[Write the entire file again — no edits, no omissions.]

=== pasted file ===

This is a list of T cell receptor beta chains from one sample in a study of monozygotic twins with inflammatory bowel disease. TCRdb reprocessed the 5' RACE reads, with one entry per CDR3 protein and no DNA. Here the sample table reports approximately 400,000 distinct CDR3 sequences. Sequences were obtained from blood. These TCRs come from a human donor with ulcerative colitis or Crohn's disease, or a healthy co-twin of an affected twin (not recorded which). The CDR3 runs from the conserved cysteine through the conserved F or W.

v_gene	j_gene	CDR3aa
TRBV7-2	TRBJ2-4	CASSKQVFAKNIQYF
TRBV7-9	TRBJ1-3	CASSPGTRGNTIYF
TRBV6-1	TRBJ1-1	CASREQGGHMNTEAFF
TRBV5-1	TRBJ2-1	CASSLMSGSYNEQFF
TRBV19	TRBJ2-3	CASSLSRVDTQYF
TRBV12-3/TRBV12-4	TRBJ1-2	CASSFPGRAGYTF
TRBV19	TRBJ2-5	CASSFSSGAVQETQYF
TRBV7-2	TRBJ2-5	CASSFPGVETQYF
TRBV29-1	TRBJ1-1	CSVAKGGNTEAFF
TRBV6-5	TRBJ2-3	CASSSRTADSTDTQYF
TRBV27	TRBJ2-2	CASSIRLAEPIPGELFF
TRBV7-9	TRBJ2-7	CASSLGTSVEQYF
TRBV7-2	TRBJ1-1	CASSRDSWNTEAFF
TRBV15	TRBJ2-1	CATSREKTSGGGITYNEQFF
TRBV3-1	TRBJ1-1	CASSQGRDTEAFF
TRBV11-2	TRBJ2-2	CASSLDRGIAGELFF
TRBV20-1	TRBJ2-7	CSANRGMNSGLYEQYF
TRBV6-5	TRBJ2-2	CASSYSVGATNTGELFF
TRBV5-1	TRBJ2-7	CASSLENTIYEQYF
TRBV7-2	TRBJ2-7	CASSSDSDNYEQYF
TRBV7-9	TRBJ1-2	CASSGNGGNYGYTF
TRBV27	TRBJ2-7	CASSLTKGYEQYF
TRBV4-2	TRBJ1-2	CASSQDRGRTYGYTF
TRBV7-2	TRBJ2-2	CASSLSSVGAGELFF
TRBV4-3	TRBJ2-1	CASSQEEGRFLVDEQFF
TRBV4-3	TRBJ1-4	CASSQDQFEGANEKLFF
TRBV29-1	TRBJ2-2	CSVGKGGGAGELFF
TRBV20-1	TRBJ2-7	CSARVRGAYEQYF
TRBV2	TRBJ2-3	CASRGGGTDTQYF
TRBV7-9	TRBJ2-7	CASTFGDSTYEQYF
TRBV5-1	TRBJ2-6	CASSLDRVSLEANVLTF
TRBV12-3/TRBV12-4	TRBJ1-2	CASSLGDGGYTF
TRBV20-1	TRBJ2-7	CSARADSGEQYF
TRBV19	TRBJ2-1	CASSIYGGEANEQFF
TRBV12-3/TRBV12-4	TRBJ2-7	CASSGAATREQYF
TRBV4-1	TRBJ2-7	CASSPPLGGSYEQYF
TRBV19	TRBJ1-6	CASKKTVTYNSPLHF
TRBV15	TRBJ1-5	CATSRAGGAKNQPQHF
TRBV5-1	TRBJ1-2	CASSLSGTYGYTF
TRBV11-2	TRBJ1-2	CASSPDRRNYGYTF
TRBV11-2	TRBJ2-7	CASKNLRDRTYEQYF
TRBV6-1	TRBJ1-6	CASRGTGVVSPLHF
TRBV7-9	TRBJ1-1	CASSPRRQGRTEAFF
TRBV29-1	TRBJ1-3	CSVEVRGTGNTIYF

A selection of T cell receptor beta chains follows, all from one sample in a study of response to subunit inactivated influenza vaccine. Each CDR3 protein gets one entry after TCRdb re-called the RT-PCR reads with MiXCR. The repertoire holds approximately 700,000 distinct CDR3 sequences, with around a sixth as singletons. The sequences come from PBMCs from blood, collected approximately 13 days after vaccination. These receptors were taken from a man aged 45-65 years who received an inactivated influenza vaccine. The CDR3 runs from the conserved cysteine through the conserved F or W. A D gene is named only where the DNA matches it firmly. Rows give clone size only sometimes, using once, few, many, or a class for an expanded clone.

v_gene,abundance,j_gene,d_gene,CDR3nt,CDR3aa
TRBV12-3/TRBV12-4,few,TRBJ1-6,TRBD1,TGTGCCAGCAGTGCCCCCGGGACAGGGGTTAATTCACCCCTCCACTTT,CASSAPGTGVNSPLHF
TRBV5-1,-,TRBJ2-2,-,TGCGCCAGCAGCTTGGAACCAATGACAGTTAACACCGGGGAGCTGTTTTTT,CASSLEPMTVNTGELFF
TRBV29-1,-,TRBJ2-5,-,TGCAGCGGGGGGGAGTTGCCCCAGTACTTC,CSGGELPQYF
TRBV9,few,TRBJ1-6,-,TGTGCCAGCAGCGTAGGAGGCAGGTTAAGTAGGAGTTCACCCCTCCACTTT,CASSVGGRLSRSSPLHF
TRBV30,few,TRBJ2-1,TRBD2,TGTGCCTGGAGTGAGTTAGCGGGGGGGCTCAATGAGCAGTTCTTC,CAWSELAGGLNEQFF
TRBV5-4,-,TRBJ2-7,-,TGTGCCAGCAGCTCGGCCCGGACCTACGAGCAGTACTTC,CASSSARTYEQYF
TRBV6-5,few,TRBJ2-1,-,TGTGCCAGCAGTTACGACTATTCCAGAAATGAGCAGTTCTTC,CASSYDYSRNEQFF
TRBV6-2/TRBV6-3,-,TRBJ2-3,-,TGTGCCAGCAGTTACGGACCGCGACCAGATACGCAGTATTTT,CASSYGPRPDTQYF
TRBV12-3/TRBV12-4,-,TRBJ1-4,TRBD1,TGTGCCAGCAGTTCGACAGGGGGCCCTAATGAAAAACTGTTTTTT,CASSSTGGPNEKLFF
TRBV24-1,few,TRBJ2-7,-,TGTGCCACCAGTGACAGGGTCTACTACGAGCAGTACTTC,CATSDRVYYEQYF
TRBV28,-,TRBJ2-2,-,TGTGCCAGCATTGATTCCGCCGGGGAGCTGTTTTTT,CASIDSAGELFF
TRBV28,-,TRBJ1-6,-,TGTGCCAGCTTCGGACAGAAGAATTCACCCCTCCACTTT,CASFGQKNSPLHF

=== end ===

This is a list of T cell receptor beta chains from one sample in a study of monozygotic twins with inflammatory bowel disease. TCRdb reprocessed the 5' RACE reads, with one entry per CDR3 protein and no DNA. Here the sample table reports approximately 400,000 distinct CDR3 sequences. Sequences were obtained from blood. These TCRs come from a human donor with ulcerative colitis or Crohn's disease, or a healthy co-twin of an affected twin (not recorded which). The CDR3 runs from the conserved cysteine through the conserved F or W.

v_gene	j_gene	CDR3aa
TRBV7-2	TRBJ2-4	CASSKQVFAKNIQYF
TRBV7-9	TRBJ1-3	CASSPGTRGNTIYF
TRBV6-1	TRBJ1-1	CASREQGGHMNTEAFF
TRBV5-1	TRBJ2-1	CASSLMSGSYNEQFF
TRBV19	TRBJ2-3	CASSLSRVDTQYF
TRBV12-3/TRBV12-4	TRBJ1-2	CASSFPGRAGYTF
TRBV19	TRBJ2-5	CASSFSSGAVQETQYF
TRBV7-2	TRBJ2-5	CASSFPGVETQYF
TRBV29-1	TRBJ1-1	CSVAKGGNTEAFF
TRBV6-5	TRBJ2-3	CASSSRTADSTDTQYF
TRBV27	TRBJ2-2	CASSIRLAEPIPGELFF
TRBV7-9	TRBJ2-7	CASSLGTSVEQYF
TRBV7-2	TRBJ1-1	CASSRDSWNTEAFF
TRBV15	TRBJ2-1	CATSREKTSGGGITYNEQFF
TRBV3-1	TRBJ1-1	CASSQGRDTEAFF
TRBV11-2	TRBJ2-2	CASSLDRGIAGELFF
TRBV20-1	TRBJ2-7	CSANRGMNSGLYEQYF
TRBV6-5	TRBJ2-2	CASSYSVGATNTGELFF
TRBV5-1	TRBJ2-7	CASSLENTIYEQYF
TRBV7-2	TRBJ2-7	CASSSDSDNYEQYF
TRBV7-9	TRBJ1-2	CASSGNGGNYGYTF
TRBV27	TRBJ2-7	CASSLTKGYEQYF
TRBV4-2	TRBJ1-2	CASSQDRGRTYGYTF
TRBV7-2	TRBJ2-2	CASSLSSVGAGELFF
TRBV4-3	TRBJ2-1	CASSQEEGRFLVDEQFF
TRBV4-3	TRBJ1-4	CASSQDQFEGANEKLFF
TRBV29-1	TRBJ2-2	CSVGKGGGAGELFF
TRBV20-1	TRBJ2-7	CSARVRGAYEQYF
TRBV2	TRBJ2-3	CASRGGGTDTQYF
TRBV7-9	TRBJ2-7	CASTFGDSTYEQYF
TRBV5-1	TRBJ2-6	CASSLDRVSLEANVLTF
TRBV12-3/TRBV12-4	TRBJ1-2	CASSLGDGGYTF
TRBV20-1	TRBJ2-7	CSARADSGEQYF
TRBV19	TRBJ2-1	CASSIYGGEANEQFF
TRBV12-3/TRBV12-4	TRBJ2-7	CASSGAATREQYF
TRBV4-1	TRBJ2-7	CASSPPLGGSYEQYF
TRBV19	TRBJ1-6	CASKKTVTYNSPLHF
TRBV15	TRBJ1-5	CATSRAGGAKNQPQHF
TRBV5-1	TRBJ1-2	CASSLSGTYGYTF
TRBV11-2	TRBJ1-2	CASSPDRRNYGYTF
TRBV11-2	TRBJ2-7	CASKNLRDRTYEQYF
TRBV6-1	TRBJ1-6	CASRGTGVVSPLHF
TRBV7-9	TRBJ1-1	CASSPRRQGRTEAFF
TRBV29-1	TRBJ1-3	CSVEVRGTGNTIYF

A selection of T cell receptor beta chains follows, all from one sample in a study of response to subunit inactivated influenza vaccine. Each CDR3 protein gets one entry after TCRdb re-called the RT-PCR reads with MiXCR. The repertoire holds approximately 700,000 distinct CDR3 sequences, with around a sixth as singletons. The sequences come from PBMCs from blood, collected approximately 13 days after vaccination. These receptors were taken from a man aged 45-65 years who received an inactivated influenza vaccine. The CDR3 runs from the conserved cysteine through the conserved F or W. A D gene is named only where the DNA matches it firmly. Rows give clone size only sometimes, using once, few, many, or a class for an expanded clone.

v_gene,abundance,j_gene,d_gene,CDR3nt,CDR3aa
TRBV12-3/TRBV12-4,few,TRBJ1-6,TRBD1,TGTGCCAGCAGTGCCCCCGGGACAGGGGTTAATTCACCCCTCCACTTT,CASSAPGTGVNSPLHF
TRBV5-1,-,TRBJ2-2,-,TGCGCCAGCAGCTTGGAACCAATGACAGTTAACACCGGGGAGCTGTTTTTT,CASSLEPMTVNTGELFF
TRBV29-1,-,TRBJ2-5,-,TGCAGCGGGGGGGAGTTGCCCCAGTACTTC,CSGGELPQYF
TRBV9,few,TRBJ1-6,-,TGTGCCAGCAGCGTAGGAGGCAGGTTAAGTAGGAGTTCACCCCTCCACTTT,CASSVGGRLSRSSPLHF
TRBV30,few,TRBJ2-1,TRBD2,TGTGCCTGGAGTGAGTTAGCGGGGGGGCTCAATGAGCAGTTCTTC,CAWSELAGGLNEQFF
TRBV5-4,-,TRBJ2-7,-,TGTGCCAGCAGCTCGGCCCGGACCTACGAGCAGTACTTC,CASSSARTYEQYF
TRBV6-5,few,TRBJ2-1,-,TGTGCCAGCAGTTACGACTATTCCAGAAATGAGCAGTTCTTC,CASSYDYSRNEQFF
TRBV6-2/TRBV6-3,-,TRBJ2-3,-,TGTGCCAGCAGTTACGGACCGCGACCAGATACGCAGTATTTT,CASSYGPRPDTQYF
TRBV12-3/TRBV12-4,-,TRBJ1-4,TRBD1,TGTGCCAGCAGTTCGACAGGGGGCCCTAATGAAAAACTGTTTTTT,CASSSTGGPNEKLFF
TRBV24-1,few,TRBJ2-7,-,TGTGCCACCAGTGACAGGGTCTACTACGAGCAGTACTTC,CATSDRVYYEQYF
TRBV28,-,TRBJ2-2,-,TGTGCCAGCATTGATTCCGCCGGGGAGCTGTTTTTT,CASIDSAGELFF
TRBV28,-,TRBJ1-6,-,TGTGCCAGCTTCGGACAGAAGAATTCACCCCTCCACTTT,CASFGQKNSPLHF